I liked this blog so much that I asked the author if I could run it here in Trollhalla. Apologies if you’ve already read it, but this site is also for those who may not be card-carrying members of trollhalla, and as such, it needs to talk about subjects of general interest sometimes. Plus, I had a few thoughts on the topic that I will add at the end of this essay..–trollgod
My post on a potential Human Kindred Modifier at the beginning of February sparked some good discussion here and seemed to spark even more at Trollhalla (or at least I assume it was my mention of the topic; I could be wrong). So it seems to be a worthy topic to continue here.The fundamental question raised by most is: why play a human inTunnels and Trolls, or any fantasy role playing game for that matter, given the inherent mechanical advantages of nonhumans? I typically play human characters in T&T and other games so I feel that I can provide an answer to this question. The primary reason has nothing to do with game mechanics and everything to do with role playing.Playing a human provides a sense of awe and wonder.Nonhuman characters, dwarves, elves, hobbs, leprechauns, fairies, are fantastic in nature; they are a part of the fantasy world that you are exploring. If everything and everyone is fantastic in nature, then where is the marvel over the fantasy? Where is the awe and wonder as you explore the world? Dwarves were raised in huge underground cities. Elves live hundreds of years and are effectively immortal. Leprechauns and fairies are inherently magical. Fairies can even fly. You may even decide that some of the nonhuman kindred like dwarves and elves can see in the dark (I am glad Ken did not).Will these nonhuman characters care if they are exploring an ancient ruined temple or castle? Will exploring a cave be anything other than like returning home? Will that dark forest fill your characters with a sense foreboding or a sense of nostalgia instead?Raised in a small town or even a city, human characters will find such locations to be mysterious and wondrous. An alien world lies out there waiting to be explored; lost cities, lost civilizations, and lost treasures guarded by unknown beasts and strange creatures. All of these things have a powerful force of attraction to adventurous humans, but they still instill fear and even terror. What is a man or woman in comparison to these supernatural forces after all?My basic point here is that the fragility of the average human character is an appealing trait to me. Those human warriors, wizards and rogues are heading out into a world where most things are tougher than they are with just some skill, knowledge, and equipment to set themselves apart. When they do go to explore those ruins, caves, or dark forests those locations will be as alien to them as another planet, full of mystery and unknown terrors.Of course I don’t expect everyone to agree with my opinion. Feel free to give your own thoughts on the matter.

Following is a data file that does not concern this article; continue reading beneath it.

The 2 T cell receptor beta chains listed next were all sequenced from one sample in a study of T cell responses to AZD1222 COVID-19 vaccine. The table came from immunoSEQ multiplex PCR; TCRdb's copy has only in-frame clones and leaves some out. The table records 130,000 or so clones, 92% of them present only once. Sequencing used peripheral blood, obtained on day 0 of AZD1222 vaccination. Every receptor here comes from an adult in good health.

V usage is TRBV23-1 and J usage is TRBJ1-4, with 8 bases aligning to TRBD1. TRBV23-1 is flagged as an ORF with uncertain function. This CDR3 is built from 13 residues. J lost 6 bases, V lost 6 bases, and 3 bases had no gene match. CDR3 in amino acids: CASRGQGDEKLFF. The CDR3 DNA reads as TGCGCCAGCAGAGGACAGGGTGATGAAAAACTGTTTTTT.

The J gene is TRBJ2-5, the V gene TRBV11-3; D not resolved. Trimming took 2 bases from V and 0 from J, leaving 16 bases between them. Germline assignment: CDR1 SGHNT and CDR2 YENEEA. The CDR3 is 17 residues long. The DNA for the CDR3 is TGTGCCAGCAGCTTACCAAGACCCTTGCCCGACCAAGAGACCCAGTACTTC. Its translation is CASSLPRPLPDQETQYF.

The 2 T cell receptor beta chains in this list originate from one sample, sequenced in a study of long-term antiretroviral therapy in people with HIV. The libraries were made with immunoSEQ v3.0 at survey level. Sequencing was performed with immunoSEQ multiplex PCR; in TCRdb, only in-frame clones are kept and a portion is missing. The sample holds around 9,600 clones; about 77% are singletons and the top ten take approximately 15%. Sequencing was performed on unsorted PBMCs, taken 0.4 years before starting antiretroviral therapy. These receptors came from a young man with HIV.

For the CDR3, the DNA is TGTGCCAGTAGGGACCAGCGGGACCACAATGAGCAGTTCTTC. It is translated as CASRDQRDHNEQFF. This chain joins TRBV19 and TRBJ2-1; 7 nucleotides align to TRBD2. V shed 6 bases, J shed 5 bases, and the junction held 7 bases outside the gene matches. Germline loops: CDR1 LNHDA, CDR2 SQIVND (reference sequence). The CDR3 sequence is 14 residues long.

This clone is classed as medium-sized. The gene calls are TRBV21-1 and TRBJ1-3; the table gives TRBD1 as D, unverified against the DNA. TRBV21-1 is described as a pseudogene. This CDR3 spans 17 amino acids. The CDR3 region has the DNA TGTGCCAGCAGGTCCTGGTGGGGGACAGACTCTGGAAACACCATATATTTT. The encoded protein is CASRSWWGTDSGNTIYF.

(This blog, and other interesting ruminations can be found at “http://danhemsgamingblog.blogspot.com/“)
Trollgod speaking now: Many people have wondered why anyone would want to ever play a human in T & T when other kindreds get game advantages with multipliers on some of their attributes. Humans are times 1 all the way across, and that was done deliberately to set a standard to compare all other fantasy races to. Most other races have disadvantages. Dwarves are unlucky; Elves are puny; Uruks are disgusting, and so forth, Still, one can overlook those flaws and work on building up the weak spots in the characters.
I’m not going to change the rules and give humans a multiplier of greater than 1 in any area. It was suggested that they get extra money, but not all humans have extra money. I do, however, have an idea that should make Humans more enticing at the character creation process.
Heritage. All kindreds that have no attribute multiplier greater than 1 get an advantage called Heritage. Heritage is something the character inherited through his/her family from some earlier adventurer. For example, Jaysee the warrior might have inherited a magical sword from his grandfather–it glows in the dark and gets double its normal dice against any nonhuman Kindred. Or, he might have inherited a perfectly good, if old-fashioned suit of plate armor, that he wouldn’t have enough money to buy as a beginning character. Or he might have a magical charm that helps him locate gold/girls/gaggles-of-geese–you name it. Heritage is a free gimmie for Human characters that can only be used once when making up the character, and is subject to the approval of the G.M. It is also subject to the Be Reasonable rule. The player wants a family recipe for making delicious pancakes, give it to him. If he wants a nuclear bomb, don’t give it to him. She wants her one Talent at +7, give it to her. Wants the Talent at + 100, don’t. Heritage is meant to be a slight advantage for a new human character–not a game-destroying Edge. There are bound to be some people who habitually “game the system” who will say that Heritage is such an undefined advantage that players can use it to “break the game”. Such people are “rules gamers” not “roleplaying gamers”. Yes, Heritage could be used to get an overwhelming advantage for Humans, but it shouldn’t be. That’s why the Game Master has ultimate power, not the game rules. If something is unreasonable, and breaks the system, you, as Game Master can simply disallow it.
With the addition of Heritage, I hope that Humans will be seen as just as viable as any other Kindred in Tunnels and Trolls.
If you have any comments or thoughts about playing Humans in T & T, why not make those comments here?